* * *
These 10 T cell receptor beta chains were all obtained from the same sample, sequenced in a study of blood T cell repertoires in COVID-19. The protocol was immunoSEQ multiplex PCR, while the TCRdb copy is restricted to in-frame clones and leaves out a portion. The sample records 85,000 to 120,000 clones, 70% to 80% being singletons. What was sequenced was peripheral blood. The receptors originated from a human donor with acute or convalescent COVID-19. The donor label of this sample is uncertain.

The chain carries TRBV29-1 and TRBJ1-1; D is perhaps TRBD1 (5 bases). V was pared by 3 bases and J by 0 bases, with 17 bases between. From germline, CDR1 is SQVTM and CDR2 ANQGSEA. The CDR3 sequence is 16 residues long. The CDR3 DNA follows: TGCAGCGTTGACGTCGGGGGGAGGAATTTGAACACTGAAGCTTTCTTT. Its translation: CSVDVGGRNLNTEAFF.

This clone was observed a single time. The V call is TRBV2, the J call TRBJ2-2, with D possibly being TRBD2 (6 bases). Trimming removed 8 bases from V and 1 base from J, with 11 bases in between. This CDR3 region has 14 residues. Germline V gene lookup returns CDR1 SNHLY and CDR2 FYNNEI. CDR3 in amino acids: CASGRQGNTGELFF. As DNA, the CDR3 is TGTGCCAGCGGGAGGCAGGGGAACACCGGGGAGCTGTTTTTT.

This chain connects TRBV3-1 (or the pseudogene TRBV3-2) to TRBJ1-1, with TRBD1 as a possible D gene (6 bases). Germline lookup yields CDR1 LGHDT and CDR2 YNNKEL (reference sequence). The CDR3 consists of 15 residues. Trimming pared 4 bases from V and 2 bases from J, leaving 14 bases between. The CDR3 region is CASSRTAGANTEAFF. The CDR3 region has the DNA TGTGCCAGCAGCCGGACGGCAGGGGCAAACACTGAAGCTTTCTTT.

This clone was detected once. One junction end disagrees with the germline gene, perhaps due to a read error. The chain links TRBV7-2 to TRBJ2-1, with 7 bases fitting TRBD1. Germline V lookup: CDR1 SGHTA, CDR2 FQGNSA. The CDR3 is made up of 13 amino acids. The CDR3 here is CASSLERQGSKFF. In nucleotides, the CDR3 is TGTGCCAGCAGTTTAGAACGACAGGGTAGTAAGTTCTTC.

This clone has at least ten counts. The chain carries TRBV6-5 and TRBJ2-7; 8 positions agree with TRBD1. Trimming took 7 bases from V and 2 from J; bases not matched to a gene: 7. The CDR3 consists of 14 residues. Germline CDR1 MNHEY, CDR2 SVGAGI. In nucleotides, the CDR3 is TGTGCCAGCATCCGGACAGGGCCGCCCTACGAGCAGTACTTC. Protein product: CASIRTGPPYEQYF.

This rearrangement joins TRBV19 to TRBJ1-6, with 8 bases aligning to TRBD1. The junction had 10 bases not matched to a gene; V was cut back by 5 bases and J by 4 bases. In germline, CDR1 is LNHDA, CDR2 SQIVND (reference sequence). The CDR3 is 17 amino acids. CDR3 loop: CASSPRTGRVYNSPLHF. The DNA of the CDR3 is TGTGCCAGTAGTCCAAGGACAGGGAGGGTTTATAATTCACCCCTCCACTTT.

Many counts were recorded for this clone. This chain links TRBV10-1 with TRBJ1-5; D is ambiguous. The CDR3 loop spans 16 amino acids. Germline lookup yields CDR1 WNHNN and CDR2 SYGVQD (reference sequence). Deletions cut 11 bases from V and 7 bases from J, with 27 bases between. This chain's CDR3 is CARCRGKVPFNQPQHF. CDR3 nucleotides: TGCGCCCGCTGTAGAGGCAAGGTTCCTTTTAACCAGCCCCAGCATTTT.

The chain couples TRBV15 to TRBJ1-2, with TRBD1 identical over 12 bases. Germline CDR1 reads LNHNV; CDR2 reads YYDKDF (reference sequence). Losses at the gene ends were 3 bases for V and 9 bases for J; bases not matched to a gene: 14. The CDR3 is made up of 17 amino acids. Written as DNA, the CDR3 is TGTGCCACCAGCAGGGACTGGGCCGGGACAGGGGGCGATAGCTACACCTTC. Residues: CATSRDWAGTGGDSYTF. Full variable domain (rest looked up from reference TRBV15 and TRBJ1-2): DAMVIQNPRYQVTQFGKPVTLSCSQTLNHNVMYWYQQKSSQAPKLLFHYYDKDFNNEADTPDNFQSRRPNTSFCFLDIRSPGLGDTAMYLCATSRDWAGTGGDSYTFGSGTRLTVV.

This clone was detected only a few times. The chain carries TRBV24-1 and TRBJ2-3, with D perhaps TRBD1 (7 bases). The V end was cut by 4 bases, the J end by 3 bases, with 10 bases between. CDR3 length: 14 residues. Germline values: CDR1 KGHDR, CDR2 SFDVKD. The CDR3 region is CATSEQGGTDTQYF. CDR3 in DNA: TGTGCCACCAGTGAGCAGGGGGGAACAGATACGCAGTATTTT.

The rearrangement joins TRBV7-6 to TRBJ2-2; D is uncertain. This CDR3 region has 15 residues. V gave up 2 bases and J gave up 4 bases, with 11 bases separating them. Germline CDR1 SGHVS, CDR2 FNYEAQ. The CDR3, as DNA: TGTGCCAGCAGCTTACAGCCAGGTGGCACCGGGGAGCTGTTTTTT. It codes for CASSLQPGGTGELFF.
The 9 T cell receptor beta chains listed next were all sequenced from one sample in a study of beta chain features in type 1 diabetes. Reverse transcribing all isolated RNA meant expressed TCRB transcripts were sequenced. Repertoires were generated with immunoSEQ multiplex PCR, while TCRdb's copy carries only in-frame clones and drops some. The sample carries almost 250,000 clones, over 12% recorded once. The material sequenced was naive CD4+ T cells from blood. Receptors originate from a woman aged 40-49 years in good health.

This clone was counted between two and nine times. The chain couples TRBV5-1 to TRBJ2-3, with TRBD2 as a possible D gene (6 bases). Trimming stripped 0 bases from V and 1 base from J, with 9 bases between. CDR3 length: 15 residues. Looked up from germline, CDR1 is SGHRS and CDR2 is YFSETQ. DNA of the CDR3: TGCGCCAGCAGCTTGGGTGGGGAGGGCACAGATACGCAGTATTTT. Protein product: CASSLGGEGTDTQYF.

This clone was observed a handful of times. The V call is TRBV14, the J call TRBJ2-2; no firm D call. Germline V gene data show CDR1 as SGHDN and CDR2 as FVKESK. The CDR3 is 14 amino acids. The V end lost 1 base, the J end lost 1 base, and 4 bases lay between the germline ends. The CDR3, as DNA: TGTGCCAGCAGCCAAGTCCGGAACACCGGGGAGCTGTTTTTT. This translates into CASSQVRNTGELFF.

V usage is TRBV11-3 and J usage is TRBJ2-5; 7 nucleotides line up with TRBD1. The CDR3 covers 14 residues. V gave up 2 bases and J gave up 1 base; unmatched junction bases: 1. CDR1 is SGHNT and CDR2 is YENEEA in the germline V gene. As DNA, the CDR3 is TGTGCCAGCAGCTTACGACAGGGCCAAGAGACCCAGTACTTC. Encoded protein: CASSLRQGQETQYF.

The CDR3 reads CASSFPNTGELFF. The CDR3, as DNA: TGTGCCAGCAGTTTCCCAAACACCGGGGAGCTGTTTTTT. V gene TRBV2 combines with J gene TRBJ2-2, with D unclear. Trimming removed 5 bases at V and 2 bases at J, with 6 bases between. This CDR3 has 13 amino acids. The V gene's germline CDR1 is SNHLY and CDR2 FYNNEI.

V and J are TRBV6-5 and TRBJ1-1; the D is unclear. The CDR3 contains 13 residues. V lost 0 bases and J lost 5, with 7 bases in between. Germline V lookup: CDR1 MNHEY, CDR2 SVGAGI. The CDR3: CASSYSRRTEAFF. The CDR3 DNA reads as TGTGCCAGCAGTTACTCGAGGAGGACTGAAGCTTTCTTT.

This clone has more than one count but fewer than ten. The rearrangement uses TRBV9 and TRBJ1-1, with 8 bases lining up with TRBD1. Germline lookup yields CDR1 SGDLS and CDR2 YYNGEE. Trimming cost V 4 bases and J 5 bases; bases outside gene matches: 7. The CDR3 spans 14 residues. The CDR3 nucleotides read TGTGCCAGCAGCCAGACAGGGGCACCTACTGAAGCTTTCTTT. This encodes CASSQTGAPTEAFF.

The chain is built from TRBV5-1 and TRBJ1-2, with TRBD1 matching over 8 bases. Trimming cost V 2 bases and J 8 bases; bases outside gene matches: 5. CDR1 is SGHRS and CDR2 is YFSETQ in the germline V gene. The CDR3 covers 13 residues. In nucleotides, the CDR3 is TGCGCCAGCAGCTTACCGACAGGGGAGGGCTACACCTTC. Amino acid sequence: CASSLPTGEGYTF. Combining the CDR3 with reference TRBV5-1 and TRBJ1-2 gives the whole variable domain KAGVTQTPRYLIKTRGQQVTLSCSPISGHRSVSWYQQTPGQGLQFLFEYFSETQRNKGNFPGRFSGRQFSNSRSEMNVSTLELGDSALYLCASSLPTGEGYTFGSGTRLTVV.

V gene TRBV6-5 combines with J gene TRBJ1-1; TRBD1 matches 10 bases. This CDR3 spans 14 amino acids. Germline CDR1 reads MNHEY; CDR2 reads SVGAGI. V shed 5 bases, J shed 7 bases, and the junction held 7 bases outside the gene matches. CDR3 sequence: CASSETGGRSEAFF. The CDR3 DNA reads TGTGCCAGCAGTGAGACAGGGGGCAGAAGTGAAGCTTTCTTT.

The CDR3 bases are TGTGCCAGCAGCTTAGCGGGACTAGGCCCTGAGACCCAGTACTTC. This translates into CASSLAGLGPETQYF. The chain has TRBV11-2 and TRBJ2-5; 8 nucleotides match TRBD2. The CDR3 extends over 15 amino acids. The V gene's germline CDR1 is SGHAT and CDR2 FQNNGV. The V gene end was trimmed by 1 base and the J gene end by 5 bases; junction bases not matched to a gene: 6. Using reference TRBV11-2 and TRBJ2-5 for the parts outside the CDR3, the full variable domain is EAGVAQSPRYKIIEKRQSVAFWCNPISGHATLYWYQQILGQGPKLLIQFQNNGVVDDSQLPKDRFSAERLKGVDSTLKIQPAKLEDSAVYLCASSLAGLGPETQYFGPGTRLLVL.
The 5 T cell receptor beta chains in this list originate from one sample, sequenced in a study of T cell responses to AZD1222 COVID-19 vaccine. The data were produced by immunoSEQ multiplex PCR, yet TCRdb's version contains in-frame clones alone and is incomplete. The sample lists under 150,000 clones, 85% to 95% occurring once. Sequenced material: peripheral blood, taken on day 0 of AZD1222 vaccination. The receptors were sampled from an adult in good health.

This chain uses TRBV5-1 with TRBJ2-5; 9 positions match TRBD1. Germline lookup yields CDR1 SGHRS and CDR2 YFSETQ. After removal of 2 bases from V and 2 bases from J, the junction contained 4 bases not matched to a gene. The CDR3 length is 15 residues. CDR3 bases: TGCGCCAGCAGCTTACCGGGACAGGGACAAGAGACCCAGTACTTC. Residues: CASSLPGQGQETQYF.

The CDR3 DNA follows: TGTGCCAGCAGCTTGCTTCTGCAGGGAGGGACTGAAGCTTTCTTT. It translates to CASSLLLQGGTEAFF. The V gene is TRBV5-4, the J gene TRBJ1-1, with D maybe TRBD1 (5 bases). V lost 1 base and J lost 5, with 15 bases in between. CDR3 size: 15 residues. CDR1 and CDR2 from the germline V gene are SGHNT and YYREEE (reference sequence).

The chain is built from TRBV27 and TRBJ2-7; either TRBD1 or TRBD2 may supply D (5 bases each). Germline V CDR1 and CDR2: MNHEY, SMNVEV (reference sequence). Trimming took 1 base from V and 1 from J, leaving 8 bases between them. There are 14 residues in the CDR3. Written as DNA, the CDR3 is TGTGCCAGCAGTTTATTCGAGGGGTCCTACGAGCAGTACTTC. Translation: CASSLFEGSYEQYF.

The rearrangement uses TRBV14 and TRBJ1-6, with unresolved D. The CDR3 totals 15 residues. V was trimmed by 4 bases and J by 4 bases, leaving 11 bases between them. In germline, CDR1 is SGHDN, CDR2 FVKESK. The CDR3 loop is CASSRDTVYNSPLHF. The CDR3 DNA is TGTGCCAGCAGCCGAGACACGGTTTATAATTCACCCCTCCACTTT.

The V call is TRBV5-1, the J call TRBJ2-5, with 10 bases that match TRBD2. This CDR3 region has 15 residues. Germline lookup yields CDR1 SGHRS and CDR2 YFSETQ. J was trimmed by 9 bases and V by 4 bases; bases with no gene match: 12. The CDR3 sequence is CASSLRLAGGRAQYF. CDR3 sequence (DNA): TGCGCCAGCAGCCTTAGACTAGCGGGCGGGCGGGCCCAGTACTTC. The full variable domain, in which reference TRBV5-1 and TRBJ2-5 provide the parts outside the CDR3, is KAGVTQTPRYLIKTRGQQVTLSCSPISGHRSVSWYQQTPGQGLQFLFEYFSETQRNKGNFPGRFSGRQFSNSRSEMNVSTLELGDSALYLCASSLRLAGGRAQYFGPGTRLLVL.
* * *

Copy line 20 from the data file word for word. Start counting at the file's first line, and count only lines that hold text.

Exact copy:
V gene TRBV6-5 combines with J gene TRBJ1-1; TRBD1 matches 10 bases. This CDR3 spans 14 amino acids. Germline CDR1 reads MNHEY; CDR2 reads SVGAGI. V shed 5 bases, J shed 7 bases, and the junction held 7 bases outside the gene matches. CDR3 sequence: CASSETGGRSEAFF. The CDR3 DNA reads TGTGCCAGCAGTGAGACAGGGGGCAGAAGTGAAGCTTTCTTT.